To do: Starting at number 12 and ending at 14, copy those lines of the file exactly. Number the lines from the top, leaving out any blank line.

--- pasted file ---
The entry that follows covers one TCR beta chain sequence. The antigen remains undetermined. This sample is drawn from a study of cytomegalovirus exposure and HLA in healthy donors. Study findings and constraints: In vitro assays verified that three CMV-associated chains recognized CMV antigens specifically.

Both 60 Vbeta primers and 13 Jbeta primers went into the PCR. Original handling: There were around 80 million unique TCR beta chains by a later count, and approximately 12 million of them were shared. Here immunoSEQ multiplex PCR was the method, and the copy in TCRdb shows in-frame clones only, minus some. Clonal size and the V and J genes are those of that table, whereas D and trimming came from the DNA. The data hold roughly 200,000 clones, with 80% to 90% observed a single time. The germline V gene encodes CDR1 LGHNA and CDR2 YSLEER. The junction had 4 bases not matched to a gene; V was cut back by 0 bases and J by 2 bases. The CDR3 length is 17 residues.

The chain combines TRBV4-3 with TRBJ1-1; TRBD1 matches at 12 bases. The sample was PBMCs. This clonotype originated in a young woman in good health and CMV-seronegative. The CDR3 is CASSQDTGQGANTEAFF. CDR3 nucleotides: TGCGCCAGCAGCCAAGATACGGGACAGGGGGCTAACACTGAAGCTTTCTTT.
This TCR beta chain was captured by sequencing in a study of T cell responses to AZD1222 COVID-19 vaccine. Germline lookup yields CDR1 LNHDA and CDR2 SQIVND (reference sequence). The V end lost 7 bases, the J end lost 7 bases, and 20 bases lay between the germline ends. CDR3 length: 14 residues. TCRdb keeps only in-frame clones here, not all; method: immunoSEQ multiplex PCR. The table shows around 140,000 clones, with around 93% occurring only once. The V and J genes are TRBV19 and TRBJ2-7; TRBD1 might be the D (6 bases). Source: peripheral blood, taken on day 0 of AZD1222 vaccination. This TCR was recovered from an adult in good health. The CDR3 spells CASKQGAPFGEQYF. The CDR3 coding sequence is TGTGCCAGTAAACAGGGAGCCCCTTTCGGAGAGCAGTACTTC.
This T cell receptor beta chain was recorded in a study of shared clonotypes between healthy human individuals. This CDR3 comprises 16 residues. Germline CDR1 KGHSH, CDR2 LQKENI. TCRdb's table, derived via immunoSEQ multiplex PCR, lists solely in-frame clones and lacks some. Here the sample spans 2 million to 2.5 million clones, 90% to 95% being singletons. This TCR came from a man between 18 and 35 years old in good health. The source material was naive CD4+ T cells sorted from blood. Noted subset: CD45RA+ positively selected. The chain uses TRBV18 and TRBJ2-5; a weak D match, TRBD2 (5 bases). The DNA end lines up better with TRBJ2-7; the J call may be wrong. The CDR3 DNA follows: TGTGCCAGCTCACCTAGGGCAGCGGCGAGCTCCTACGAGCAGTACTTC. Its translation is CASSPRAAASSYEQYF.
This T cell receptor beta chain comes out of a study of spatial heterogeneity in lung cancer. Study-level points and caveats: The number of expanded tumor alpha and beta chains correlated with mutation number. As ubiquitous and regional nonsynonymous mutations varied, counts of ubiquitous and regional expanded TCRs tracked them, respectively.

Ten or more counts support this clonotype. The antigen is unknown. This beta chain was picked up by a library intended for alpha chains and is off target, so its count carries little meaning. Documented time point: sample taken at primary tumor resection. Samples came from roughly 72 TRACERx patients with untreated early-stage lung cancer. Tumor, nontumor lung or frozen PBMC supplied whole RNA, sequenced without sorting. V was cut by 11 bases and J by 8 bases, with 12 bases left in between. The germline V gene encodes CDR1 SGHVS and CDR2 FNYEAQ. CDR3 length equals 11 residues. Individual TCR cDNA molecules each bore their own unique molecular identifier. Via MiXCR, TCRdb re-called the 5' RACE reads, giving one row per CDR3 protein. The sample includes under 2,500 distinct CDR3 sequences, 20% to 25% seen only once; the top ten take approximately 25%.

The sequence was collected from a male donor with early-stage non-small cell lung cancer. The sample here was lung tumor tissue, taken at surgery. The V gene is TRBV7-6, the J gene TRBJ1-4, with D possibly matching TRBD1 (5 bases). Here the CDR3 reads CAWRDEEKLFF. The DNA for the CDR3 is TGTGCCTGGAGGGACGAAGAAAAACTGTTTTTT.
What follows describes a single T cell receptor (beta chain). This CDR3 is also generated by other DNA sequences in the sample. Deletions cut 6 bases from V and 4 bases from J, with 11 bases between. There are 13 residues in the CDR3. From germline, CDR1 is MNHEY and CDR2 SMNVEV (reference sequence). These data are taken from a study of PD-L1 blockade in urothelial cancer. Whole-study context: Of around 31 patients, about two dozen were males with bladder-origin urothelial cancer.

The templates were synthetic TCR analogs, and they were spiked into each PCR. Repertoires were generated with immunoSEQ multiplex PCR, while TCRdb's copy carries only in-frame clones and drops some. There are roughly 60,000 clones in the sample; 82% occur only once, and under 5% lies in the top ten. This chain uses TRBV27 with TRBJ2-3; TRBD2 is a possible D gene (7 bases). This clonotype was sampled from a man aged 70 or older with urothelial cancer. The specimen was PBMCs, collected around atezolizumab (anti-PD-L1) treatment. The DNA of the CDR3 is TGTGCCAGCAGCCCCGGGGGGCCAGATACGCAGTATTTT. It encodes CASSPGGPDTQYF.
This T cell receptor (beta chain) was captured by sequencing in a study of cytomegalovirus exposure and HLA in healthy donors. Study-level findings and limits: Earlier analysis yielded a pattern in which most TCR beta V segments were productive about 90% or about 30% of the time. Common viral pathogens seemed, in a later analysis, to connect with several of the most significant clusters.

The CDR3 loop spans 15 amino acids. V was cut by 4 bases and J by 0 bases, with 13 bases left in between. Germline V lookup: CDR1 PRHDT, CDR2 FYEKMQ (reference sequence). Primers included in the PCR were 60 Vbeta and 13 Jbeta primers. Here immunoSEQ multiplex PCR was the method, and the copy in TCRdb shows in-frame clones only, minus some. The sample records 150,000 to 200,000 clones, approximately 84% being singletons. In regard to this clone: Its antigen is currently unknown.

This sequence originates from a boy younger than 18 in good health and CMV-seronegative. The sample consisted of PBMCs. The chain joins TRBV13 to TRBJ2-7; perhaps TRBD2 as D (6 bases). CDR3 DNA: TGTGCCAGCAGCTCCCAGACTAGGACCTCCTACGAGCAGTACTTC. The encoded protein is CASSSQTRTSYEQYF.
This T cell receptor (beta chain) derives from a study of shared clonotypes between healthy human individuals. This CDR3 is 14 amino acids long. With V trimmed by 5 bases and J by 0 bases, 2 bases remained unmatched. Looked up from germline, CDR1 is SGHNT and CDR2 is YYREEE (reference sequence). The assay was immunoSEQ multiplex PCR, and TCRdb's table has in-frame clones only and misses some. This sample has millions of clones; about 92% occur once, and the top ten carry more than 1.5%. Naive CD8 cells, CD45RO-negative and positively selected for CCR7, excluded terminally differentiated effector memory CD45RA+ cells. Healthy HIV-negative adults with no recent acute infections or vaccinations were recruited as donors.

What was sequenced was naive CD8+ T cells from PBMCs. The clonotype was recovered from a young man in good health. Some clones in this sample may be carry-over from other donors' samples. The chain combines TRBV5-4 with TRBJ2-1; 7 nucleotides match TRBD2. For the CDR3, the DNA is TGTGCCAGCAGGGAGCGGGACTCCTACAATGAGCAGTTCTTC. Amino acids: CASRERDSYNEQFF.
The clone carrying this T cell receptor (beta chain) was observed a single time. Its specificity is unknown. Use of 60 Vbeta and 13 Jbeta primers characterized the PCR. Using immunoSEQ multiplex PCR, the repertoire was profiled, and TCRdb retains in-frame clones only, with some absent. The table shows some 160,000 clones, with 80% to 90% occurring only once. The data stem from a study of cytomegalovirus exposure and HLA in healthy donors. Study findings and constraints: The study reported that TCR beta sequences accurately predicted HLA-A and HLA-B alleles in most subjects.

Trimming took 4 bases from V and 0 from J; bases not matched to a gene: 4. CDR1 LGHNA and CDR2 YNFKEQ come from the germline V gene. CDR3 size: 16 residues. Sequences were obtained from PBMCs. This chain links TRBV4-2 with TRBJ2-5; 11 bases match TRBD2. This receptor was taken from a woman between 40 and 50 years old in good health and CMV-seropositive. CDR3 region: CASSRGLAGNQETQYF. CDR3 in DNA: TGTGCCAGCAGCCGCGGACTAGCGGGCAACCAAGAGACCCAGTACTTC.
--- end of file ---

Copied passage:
The CDR3 loop spans 15 amino acids. V was cut by 4 bases and J by 0 bases, with 13 bases left in between. Germline V lookup: CDR1 PRHDT, CDR2 FYEKMQ (reference sequence). Primers included in the PCR were 60 Vbeta and 13 Jbeta primers. Here immunoSEQ multiplex PCR was the method, and the copy in TCRdb shows in-frame clones only, minus some. The sample records 150,000 to 200,000 clones, approximately 84% being singletons. In regard to this clone: Its antigen is currently unknown.

This sequence originates from a boy younger than 18 in good health and CMV-seronegative. The sample consisted of PBMCs. The chain joins TRBV13 to TRBJ2-7; perhaps TRBD2 as D (6 bases). CDR3 DNA: TGTGCCAGCAGCTCCCAGACTAGGACCTCCTACGAGCAGTACTTC. The encoded protein is CASSSQTRTSYEQYF.
This T cell receptor (beta chain) derives from a study of shared clonotypes between healthy human individuals. This CDR3 is 14 amino acids long. With V trimmed by 5 bases and J by 0 bases, 2 bases remained unmatched. Looked up from germline, CDR1 is SGHNT and CDR2 is YYREEE (reference sequence). The assay was immunoSEQ multiplex PCR, and TCRdb's table has in-frame clones only and misses some. This sample has millions of clones; about 92% occur once, and the top ten carry more than 1.5%. Naive CD8 cells, CD45RO-negative and positively selected for CCR7, excluded terminally differentiated effector memory CD45RA+ cells. Healthy HIV-negative adults with no recent acute infections or vaccinations were recruited as donors.